WHEN Meghan Markle announced her pregnancy last week, many royal watchers were surprised to learn she would still be going to Fiji and Tonga with Prince Harry.
Bot countries have had recent outbreaks of Zika virus, with the Australian Department of Health recommending pregnant women delay non-essential travel to places affected by the disease.
But the Duchess of Sussex has been employing a subtle trick to lessen her risk of contracting the illness, and it’s got everything to do with her wardrobe choices so far in Fiji.
“Wearing long sleeves and baggy clothes will help,” Professor James G. Logan, Head of the Department of Disease Control at the London School of Hygiene and Tropical Medicine, told People magazine.
“Mosquitos can even bite through jeans so if the clothing is loose it’s much harder for the mosquito to bite.
“Wearing light-coloured clothing can help as these mosquitoes are often attracted to dark clothing. It also helps you spot them, if you see a dark mosquito on a light piece of clothing.”
Since arriving in Fiji, Meghan has swapped in her fitted wardrobe for a looser tailored white Zimmerman dress and a billowing blue cape gown by Safiyaa on Tuesday.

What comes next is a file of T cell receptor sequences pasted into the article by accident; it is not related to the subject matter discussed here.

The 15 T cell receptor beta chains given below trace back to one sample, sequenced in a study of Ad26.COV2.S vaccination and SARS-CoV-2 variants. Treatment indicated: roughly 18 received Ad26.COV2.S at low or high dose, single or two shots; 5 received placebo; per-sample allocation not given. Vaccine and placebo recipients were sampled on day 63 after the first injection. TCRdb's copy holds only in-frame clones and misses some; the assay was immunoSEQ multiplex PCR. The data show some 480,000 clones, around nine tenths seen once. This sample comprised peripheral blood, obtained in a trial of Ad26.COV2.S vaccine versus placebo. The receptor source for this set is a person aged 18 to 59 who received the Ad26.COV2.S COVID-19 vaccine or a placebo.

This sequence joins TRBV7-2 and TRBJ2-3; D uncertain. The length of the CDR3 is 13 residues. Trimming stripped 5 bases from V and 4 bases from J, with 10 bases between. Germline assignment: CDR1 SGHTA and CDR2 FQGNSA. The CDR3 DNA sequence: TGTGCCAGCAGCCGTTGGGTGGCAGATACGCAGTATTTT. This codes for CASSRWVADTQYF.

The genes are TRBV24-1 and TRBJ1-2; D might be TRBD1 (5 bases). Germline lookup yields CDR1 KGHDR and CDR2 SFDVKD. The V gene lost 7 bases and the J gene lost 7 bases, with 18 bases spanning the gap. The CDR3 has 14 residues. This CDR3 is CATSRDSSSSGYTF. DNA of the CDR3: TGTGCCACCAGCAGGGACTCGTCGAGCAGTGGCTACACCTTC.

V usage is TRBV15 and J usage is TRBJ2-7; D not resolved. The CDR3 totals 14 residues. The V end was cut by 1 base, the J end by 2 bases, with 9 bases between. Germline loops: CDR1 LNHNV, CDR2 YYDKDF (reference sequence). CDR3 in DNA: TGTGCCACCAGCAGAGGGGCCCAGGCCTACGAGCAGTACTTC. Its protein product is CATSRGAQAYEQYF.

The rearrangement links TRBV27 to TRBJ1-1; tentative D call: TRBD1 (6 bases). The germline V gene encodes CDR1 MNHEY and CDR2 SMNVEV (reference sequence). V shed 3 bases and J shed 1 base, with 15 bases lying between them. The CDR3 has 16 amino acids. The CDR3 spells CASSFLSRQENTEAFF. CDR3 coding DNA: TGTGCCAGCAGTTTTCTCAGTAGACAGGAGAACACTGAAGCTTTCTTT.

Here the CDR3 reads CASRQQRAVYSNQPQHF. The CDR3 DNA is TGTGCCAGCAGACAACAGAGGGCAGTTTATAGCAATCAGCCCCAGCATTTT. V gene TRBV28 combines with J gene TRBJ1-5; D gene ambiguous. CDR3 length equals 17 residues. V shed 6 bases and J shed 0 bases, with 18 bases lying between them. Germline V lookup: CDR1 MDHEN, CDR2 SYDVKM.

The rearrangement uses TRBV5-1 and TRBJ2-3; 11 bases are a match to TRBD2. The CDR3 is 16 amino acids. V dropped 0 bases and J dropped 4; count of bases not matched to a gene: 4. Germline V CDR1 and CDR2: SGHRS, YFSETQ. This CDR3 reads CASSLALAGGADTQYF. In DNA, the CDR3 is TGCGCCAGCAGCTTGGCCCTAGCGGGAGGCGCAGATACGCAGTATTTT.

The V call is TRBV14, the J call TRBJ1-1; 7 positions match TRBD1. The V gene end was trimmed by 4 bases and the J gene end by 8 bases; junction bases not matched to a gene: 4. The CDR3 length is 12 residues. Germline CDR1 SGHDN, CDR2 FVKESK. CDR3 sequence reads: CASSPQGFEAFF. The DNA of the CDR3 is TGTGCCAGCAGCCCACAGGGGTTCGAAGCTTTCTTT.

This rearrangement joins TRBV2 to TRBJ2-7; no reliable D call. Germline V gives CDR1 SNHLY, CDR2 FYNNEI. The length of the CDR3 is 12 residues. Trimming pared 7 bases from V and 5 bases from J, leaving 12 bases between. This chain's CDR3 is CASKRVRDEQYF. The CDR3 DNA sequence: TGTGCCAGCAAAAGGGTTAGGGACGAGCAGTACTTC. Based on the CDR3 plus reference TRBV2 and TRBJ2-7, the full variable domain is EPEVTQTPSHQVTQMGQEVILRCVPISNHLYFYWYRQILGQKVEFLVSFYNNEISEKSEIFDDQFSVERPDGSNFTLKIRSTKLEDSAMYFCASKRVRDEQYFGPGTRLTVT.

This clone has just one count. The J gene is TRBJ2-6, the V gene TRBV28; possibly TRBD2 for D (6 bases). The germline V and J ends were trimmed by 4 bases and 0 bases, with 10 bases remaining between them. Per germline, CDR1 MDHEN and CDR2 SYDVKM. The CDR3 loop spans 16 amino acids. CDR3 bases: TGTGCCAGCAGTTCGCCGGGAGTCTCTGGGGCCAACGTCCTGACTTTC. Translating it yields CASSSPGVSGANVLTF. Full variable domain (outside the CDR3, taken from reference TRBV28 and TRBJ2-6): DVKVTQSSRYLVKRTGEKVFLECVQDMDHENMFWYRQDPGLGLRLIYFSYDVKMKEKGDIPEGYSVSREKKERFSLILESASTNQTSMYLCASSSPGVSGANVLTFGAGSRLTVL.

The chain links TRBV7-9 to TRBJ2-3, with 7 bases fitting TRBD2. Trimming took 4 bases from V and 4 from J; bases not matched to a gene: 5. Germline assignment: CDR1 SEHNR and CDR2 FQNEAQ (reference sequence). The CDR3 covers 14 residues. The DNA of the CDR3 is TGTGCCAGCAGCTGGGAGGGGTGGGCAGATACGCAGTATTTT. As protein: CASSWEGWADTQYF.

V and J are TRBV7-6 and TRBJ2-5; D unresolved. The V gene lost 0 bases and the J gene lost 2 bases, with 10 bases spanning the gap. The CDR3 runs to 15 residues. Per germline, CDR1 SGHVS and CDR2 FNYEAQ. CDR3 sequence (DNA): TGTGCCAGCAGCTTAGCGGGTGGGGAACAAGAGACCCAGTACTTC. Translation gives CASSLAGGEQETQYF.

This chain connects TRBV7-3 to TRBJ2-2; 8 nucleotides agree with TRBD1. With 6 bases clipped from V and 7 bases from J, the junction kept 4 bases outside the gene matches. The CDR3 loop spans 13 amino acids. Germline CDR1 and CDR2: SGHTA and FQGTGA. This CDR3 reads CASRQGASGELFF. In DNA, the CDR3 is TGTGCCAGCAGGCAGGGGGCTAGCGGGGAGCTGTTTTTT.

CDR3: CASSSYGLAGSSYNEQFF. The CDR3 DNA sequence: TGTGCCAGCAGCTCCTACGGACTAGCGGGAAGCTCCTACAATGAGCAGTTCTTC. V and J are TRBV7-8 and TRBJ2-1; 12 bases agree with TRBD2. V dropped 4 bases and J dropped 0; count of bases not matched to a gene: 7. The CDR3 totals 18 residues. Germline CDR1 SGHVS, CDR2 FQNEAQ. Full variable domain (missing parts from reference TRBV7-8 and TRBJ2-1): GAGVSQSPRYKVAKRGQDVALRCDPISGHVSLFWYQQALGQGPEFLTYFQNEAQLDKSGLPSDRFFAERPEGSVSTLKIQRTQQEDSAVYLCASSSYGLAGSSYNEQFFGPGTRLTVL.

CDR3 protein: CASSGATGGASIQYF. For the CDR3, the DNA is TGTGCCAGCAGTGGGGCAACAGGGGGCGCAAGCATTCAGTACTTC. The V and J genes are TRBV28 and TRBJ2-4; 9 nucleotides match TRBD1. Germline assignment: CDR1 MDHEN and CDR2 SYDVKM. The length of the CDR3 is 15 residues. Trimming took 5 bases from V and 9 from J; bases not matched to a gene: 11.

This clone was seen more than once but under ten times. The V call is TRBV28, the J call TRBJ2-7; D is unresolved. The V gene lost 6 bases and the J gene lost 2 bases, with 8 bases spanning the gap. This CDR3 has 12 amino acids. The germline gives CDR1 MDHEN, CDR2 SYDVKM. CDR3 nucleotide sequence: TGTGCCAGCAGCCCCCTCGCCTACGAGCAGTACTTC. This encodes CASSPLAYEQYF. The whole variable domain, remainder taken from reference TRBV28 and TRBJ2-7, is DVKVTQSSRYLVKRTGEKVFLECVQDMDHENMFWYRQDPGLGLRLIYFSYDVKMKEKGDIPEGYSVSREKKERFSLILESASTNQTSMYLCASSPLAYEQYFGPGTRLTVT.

On Wednesday, Meghan wore another loose outfit, this time a printed wrap maxi dress by Figue.
Professor Logan also said Meghan would likely be wearing a mosquito repellent lotion — which gives much stronger protection than the Mortein spray that gets passed around at barbecues in Australia.
Last week, Kensington Palace confirmed the Duchess of Sussex had sought medical advice and decided to proceed with the planned trip.
However, Meghan will not be the Fiji War Memorial or Colo-i-Suva Forest Park likely due to the higher risk of mosquitoes.
The World Health Organisation classifies Tonga as a “category 1” risk country while Fiji is considered a “Category 2” country for the virus.
Both countries are considered “areas with risk of Zika infection” and it’s recommended pregnant women don’t travel to Fiji and Tonga.
Spread through infected mosquitoes, Zika virus can cause severe foetal brain defects if contracted while pregnant.